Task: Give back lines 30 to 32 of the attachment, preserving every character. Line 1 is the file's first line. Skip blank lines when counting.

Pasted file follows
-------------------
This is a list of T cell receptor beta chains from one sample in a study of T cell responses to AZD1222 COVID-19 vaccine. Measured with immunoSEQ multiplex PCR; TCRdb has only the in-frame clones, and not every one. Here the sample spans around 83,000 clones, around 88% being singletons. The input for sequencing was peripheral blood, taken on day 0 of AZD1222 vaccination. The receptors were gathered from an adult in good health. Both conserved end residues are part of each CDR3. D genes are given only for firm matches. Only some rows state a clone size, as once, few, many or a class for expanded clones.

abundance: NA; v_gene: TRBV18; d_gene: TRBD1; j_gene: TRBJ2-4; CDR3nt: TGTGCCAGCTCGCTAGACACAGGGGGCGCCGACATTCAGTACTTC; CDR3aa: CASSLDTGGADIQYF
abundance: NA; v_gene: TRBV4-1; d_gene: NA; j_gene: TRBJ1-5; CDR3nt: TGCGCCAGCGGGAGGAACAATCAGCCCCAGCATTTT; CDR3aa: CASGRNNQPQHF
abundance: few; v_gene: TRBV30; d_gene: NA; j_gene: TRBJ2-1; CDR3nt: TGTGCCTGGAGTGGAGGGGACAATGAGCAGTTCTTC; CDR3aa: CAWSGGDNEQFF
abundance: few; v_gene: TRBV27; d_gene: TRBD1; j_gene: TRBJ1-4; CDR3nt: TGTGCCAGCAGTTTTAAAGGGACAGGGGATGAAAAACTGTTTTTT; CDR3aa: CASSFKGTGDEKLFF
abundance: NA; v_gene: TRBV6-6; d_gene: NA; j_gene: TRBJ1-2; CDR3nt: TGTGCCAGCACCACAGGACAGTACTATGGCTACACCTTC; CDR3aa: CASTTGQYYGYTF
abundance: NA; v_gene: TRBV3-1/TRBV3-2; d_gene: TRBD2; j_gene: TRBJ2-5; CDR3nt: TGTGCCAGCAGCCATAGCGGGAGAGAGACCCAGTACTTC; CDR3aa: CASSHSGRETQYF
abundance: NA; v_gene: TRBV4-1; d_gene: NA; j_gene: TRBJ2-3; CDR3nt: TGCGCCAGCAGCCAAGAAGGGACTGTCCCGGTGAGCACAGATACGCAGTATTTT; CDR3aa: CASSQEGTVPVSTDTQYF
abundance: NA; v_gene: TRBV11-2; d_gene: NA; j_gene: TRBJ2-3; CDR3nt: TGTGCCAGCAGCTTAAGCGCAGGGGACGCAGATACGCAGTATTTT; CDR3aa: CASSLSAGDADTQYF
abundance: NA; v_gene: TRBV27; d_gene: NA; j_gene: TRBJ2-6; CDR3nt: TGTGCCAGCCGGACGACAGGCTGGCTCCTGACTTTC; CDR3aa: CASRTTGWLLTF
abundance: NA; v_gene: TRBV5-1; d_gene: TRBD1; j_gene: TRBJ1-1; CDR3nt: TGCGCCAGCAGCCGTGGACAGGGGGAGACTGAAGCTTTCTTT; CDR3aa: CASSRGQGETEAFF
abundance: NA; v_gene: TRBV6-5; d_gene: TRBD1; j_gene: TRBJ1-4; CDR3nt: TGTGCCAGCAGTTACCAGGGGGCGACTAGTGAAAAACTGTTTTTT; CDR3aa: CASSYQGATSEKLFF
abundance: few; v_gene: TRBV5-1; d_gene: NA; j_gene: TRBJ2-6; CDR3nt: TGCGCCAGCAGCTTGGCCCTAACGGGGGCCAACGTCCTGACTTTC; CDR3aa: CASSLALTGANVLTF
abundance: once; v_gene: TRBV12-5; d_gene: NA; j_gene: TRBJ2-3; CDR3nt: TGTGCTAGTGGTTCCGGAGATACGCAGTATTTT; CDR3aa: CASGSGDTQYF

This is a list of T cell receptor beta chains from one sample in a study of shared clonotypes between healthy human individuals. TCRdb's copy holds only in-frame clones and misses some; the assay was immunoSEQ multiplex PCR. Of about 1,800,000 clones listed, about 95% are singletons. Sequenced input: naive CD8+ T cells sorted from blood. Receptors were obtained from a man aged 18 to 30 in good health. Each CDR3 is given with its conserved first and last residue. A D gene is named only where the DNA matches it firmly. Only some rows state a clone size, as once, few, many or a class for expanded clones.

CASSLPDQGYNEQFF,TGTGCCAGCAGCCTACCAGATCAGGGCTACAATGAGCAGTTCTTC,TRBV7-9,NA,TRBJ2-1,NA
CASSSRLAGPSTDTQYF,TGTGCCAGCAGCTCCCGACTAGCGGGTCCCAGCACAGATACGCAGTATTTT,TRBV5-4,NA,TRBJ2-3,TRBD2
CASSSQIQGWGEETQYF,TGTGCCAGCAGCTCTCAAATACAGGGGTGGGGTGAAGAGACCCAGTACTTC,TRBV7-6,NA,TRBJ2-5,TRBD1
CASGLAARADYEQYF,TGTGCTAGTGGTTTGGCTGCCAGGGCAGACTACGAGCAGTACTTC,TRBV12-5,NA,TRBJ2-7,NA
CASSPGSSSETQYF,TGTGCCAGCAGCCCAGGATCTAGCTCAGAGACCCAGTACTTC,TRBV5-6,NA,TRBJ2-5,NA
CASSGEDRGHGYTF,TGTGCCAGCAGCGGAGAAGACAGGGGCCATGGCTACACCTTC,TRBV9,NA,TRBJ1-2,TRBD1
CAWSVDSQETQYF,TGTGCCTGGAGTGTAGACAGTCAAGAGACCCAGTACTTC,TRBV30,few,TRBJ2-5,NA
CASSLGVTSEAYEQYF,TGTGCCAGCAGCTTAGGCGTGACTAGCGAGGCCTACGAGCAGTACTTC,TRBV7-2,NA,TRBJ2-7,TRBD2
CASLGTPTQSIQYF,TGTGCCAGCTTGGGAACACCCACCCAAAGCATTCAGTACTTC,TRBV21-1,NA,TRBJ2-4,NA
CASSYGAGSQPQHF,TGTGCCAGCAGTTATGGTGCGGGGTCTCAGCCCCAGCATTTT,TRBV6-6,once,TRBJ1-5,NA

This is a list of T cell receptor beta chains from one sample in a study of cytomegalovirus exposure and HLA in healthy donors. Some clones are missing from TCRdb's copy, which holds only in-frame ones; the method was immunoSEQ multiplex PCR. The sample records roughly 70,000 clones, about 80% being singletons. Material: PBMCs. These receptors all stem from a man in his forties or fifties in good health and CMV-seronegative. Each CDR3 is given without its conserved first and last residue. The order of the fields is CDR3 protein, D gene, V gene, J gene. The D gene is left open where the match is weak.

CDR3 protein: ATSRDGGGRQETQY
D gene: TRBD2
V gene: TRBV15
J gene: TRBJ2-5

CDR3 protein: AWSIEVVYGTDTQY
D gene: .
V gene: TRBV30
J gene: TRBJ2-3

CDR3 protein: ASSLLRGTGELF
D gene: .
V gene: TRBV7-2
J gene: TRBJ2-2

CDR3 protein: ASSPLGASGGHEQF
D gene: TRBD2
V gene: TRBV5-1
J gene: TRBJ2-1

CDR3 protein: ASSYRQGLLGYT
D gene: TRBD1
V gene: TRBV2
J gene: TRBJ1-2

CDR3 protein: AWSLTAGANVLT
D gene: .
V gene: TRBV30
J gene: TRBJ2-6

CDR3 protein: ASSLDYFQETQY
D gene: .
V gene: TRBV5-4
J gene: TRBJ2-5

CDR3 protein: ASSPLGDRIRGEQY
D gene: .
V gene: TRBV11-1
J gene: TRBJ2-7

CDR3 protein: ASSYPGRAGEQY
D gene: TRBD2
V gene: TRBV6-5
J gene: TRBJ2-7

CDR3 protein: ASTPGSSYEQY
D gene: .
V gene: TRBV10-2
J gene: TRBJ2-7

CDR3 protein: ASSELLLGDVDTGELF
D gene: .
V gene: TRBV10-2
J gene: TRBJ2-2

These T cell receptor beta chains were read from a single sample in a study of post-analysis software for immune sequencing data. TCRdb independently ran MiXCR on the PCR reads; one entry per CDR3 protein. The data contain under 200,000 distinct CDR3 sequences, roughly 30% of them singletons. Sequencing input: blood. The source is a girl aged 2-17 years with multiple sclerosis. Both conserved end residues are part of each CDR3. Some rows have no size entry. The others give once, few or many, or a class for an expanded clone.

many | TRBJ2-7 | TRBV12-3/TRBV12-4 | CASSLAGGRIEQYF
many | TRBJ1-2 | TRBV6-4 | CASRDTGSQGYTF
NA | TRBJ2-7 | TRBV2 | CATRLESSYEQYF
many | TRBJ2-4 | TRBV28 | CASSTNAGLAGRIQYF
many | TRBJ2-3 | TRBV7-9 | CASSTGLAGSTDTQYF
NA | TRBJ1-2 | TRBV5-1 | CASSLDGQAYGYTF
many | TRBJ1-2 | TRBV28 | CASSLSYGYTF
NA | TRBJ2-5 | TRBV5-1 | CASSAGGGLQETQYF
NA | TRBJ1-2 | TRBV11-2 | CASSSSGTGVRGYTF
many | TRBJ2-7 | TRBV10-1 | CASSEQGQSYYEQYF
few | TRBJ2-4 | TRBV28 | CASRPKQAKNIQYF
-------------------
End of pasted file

J gene: TRBJ2-5

CDR3 protein: AWSIEVVYGTDTQY
D gene: .